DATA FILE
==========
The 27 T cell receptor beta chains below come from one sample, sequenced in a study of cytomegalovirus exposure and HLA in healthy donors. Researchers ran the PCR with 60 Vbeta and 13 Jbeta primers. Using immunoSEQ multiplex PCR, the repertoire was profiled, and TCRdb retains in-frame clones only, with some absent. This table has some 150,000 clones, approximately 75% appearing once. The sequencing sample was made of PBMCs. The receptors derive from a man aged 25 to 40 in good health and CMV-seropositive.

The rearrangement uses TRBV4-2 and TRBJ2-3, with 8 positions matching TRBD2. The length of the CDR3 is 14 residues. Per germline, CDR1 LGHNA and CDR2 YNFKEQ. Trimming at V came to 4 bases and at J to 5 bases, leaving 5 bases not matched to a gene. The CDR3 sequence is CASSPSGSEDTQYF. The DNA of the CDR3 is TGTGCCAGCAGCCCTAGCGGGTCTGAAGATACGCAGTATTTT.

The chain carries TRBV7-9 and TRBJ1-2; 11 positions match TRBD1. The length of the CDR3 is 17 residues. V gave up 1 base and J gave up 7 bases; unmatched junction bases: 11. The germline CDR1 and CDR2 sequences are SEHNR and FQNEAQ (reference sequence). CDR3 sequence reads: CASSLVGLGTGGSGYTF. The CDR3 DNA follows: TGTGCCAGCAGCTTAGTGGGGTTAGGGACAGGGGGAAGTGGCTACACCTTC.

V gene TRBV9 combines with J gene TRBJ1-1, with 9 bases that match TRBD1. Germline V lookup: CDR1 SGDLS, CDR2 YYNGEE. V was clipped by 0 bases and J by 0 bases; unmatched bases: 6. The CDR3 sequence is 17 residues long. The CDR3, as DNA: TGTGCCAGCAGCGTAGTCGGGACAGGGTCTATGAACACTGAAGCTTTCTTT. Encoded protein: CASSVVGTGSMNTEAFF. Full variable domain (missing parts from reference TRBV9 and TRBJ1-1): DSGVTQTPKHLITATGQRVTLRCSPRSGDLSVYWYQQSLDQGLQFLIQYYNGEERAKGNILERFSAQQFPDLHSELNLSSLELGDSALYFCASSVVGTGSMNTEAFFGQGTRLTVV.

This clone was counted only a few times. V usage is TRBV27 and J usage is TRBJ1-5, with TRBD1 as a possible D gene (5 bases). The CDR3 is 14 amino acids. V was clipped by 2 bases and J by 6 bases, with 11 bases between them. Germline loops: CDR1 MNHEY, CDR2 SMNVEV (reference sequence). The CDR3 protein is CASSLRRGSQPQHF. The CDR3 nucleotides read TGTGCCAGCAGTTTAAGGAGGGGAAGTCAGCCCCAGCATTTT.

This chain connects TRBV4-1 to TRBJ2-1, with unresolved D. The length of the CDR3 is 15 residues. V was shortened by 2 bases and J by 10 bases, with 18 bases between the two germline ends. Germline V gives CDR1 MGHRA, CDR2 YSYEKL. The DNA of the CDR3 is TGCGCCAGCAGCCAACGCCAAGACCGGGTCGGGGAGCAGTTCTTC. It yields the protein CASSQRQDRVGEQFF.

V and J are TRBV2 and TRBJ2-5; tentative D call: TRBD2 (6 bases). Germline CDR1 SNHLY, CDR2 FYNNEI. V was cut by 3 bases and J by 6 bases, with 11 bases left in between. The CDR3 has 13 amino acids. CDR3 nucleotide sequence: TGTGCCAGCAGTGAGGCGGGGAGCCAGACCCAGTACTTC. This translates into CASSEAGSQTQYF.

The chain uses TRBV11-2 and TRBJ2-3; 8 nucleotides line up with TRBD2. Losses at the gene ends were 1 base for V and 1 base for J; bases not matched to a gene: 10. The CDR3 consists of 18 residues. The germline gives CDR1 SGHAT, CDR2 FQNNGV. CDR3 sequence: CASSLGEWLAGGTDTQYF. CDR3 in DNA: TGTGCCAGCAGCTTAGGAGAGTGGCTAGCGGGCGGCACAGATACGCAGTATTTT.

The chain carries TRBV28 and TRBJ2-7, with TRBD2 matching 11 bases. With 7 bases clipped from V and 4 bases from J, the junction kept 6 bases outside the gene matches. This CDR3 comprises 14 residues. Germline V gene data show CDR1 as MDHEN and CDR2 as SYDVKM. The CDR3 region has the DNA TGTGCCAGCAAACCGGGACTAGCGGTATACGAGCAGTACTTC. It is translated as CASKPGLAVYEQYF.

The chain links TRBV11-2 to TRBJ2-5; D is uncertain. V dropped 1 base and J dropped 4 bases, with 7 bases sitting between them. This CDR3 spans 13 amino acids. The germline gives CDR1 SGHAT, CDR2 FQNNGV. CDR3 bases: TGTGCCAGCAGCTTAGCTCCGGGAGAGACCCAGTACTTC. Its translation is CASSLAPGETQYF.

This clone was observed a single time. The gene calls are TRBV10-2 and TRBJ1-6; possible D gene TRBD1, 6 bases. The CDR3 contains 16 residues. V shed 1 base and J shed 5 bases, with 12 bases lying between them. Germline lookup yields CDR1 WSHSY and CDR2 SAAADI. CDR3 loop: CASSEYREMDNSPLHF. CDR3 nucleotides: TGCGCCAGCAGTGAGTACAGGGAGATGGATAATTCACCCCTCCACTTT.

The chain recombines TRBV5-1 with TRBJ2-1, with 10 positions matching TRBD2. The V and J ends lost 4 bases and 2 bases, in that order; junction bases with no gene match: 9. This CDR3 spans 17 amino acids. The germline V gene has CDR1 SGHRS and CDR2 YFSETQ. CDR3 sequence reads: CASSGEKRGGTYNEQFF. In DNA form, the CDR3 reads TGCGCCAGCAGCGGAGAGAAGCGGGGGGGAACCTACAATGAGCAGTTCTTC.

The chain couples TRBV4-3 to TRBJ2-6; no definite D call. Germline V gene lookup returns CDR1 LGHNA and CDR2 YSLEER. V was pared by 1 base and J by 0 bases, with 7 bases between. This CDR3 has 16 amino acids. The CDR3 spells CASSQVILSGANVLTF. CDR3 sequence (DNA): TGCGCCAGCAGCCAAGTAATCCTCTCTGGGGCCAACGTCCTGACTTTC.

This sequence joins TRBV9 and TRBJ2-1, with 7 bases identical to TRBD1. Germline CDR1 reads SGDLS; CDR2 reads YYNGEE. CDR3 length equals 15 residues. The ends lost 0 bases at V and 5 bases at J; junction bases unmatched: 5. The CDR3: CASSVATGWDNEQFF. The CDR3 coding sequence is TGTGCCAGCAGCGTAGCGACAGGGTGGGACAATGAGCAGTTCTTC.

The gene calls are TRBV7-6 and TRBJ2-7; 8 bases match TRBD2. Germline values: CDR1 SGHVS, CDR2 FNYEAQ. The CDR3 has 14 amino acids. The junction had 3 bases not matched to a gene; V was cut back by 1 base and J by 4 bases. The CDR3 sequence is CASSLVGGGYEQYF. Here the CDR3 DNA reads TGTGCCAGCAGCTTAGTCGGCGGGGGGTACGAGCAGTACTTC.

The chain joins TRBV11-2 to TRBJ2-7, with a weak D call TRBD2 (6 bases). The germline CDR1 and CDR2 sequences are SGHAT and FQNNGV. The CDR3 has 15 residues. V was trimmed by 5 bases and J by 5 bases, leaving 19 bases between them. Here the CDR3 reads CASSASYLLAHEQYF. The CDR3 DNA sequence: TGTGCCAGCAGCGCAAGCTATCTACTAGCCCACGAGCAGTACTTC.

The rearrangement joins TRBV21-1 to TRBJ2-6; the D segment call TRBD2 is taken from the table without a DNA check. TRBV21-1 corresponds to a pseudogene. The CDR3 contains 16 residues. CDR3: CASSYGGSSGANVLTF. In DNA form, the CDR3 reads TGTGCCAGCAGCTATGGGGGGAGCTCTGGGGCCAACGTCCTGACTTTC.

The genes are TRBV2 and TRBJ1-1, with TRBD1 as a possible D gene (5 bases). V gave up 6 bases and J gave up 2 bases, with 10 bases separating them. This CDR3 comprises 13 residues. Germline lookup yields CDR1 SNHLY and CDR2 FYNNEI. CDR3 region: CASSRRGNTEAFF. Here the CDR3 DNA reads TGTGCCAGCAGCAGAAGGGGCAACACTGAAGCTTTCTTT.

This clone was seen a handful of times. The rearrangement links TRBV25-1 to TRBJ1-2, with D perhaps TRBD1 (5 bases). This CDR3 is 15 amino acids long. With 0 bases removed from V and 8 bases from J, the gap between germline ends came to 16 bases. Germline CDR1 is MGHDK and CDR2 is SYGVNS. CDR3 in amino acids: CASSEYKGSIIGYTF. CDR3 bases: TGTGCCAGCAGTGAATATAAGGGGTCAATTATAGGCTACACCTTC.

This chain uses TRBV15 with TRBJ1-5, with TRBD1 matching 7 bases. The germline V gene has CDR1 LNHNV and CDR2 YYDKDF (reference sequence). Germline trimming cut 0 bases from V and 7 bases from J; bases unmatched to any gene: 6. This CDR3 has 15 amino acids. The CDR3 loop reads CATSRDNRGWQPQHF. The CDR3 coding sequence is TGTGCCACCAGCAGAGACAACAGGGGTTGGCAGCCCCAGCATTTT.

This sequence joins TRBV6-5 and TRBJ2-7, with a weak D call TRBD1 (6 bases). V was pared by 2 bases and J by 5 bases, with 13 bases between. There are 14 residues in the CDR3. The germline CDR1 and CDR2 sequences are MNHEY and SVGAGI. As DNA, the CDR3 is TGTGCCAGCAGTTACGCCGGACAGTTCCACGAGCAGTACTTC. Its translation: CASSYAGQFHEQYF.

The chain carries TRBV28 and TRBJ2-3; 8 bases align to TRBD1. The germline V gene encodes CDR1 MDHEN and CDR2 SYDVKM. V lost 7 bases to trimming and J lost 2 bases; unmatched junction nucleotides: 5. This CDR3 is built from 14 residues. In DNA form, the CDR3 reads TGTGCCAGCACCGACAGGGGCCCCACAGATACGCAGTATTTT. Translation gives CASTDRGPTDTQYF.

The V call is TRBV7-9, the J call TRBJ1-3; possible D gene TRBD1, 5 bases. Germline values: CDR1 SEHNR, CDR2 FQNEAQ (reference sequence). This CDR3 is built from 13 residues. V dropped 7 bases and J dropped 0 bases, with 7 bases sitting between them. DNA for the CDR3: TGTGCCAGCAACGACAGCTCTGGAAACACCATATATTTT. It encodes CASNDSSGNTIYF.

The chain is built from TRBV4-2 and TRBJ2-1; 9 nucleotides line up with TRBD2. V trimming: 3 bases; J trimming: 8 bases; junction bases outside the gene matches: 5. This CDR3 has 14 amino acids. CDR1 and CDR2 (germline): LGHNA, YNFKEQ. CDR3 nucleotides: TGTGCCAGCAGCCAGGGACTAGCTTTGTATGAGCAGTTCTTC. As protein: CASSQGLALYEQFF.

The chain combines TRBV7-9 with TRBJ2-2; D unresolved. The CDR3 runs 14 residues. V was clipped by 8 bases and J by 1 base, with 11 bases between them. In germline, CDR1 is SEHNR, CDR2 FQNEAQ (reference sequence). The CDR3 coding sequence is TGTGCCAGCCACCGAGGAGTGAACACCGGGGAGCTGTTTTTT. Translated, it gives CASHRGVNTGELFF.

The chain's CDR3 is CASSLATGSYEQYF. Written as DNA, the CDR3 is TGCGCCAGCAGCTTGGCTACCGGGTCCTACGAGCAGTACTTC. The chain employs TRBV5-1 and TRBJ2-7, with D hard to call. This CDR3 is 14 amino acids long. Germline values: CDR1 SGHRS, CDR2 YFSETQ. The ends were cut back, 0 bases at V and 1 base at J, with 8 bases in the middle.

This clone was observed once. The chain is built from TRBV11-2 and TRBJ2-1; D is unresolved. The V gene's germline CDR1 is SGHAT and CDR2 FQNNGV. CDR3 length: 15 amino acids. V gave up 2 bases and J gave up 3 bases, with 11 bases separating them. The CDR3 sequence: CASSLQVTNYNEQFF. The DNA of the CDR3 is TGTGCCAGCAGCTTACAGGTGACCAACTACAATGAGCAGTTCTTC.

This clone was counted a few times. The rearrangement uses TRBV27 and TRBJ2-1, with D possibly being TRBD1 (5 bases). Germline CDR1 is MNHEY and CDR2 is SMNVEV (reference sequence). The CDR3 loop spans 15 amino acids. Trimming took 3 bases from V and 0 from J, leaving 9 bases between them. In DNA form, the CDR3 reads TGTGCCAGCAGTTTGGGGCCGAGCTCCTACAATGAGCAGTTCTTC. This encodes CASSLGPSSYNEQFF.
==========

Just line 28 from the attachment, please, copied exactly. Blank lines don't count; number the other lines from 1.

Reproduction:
This clone was counted a few times. The rearrangement uses TRBV27 and TRBJ2-1, with D possibly being TRBD1 (5 bases). Germline CDR1 is MNHEY and CDR2 is SMNVEV (reference sequence). The CDR3 loop spans 15 amino acids. Trimming took 3 bases from V and 0 from J, leaving 9 bases between them. In DNA form, the CDR3 reads TGTGCCAGCAGTTTGGGGCCGAGCTCCTACAATGAGCAGTTCTTC. This encodes CASSLGPSSYNEQFF.